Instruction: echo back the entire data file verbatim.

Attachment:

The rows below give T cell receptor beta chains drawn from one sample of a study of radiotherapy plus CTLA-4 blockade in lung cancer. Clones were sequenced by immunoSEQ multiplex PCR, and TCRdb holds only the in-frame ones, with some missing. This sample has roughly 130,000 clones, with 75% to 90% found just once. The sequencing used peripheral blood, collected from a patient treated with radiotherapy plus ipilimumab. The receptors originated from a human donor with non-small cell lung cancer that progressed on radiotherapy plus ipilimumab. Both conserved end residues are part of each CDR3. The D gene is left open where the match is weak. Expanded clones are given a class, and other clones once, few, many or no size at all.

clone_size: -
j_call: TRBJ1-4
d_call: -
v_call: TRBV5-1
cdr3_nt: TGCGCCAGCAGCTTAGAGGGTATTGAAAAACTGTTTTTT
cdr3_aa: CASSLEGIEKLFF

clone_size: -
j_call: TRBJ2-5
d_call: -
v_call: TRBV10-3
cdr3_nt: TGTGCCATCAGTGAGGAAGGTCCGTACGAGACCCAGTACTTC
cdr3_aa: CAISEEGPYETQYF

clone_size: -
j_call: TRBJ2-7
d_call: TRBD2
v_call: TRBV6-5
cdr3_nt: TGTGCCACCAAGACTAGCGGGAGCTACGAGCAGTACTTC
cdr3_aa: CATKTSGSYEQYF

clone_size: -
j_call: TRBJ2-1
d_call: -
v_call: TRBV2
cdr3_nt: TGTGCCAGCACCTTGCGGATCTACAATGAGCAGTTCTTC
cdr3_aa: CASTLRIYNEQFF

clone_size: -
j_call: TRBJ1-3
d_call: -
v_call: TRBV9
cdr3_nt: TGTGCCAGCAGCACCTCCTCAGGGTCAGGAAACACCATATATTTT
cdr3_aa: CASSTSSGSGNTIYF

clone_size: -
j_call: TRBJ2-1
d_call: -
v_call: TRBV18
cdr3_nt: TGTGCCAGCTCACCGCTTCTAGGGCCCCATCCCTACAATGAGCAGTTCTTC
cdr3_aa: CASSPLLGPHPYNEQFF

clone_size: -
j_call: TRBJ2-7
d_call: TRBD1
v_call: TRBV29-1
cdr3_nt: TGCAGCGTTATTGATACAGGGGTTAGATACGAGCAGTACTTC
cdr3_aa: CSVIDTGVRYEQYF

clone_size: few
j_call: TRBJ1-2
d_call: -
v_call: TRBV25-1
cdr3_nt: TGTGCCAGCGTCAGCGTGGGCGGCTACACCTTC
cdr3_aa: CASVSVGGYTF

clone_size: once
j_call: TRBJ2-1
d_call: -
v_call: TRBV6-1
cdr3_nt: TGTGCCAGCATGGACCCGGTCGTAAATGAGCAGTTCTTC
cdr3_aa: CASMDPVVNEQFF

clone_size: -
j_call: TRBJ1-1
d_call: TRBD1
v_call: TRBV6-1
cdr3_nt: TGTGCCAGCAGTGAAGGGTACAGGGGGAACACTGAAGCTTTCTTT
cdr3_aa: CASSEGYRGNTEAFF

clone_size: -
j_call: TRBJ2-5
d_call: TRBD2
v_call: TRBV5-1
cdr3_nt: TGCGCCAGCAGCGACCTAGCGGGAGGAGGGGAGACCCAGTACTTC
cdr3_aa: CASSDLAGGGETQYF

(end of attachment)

The rows below give T cell receptor beta chains drawn from one sample of a study of radiotherapy plus CTLA-4 blockade in lung cancer. Clones were sequenced by immunoSEQ multiplex PCR, and TCRdb holds only the in-frame ones, with some missing. This sample has roughly 130,000 clones, with 75% to 90% found just once. The sequencing used peripheral blood, collected from a patient treated with radiotherapy plus ipilimumab. The receptors originated from a human donor with non-small cell lung cancer that progressed on radiotherapy plus ipilimumab. Both conserved end residues are part of each CDR3. The D gene is left open where the match is weak. Expanded clones are given a class, and other clones once, few, many or no size at all.

clone_size: -
j_call: TRBJ1-4
d_call: -
v_call: TRBV5-1
cdr3_nt: TGCGCCAGCAGCTTAGAGGGTATTGAAAAACTGTTTTTT
cdr3_aa: CASSLEGIEKLFF

clone_size: -
j_call: TRBJ2-5
d_call: -
v_call: TRBV10-3
cdr3_nt: TGTGCCATCAGTGAGGAAGGTCCGTACGAGACCCAGTACTTC
cdr3_aa: CAISEEGPYETQYF

clone_size: -
j_call: TRBJ2-7
d_call: TRBD2
v_call: TRBV6-5
cdr3_nt: TGTGCCACCAAGACTAGCGGGAGCTACGAGCAGTACTTC
cdr3_aa: CATKTSGSYEQYF

clone_size: -
j_call: TRBJ2-1
d_call: -
v_call: TRBV2
cdr3_nt: TGTGCCAGCACCTTGCGGATCTACAATGAGCAGTTCTTC
cdr3_aa: CASTLRIYNEQFF

clone_size: -
j_call: TRBJ1-3
d_call: -
v_call: TRBV9
cdr3_nt: TGTGCCAGCAGCACCTCCTCAGGGTCAGGAAACACCATATATTTT
cdr3_aa: CASSTSSGSGNTIYF

clone_size: -
j_call: TRBJ2-1
d_call: -
v_call: TRBV18
cdr3_nt: TGTGCCAGCTCACCGCTTCTAGGGCCCCATCCCTACAATGAGCAGTTCTTC
cdr3_aa: CASSPLLGPHPYNEQFF

clone_size: -
j_call: TRBJ2-7
d_call: TRBD1
v_call: TRBV29-1
cdr3_nt: TGCAGCGTTATTGATACAGGGGTTAGATACGAGCAGTACTTC
cdr3_aa: CSVIDTGVRYEQYF

clone_size: few
j_call: TRBJ1-2
d_call: -
v_call: TRBV25-1
cdr3_nt: TGTGCCAGCGTCAGCGTGGGCGGCTACACCTTC
cdr3_aa: CASVSVGGYTF

clone_size: once
j_call: TRBJ2-1
d_call: -
v_call: TRBV6-1
cdr3_nt: TGTGCCAGCATGGACCCGGTCGTAAATGAGCAGTTCTTC
cdr3_aa: CASMDPVVNEQFF

clone_size: -
j_call: TRBJ1-1
d_call: TRBD1
v_call: TRBV6-1
cdr3_nt: TGTGCCAGCAGTGAAGGGTACAGGGGGAACACTGAAGCTTTCTTT
cdr3_aa: CASSEGYRGNTEAFF

clone_size: -
j_call: TRBJ2-5
d_call: TRBD2
v_call: TRBV5-1
cdr3_nt: TGCGCCAGCAGCGACCTAGCGGGAGGAGGGGAGACCCAGTACTTC
cdr3_aa: CASSDLAGGGETQYF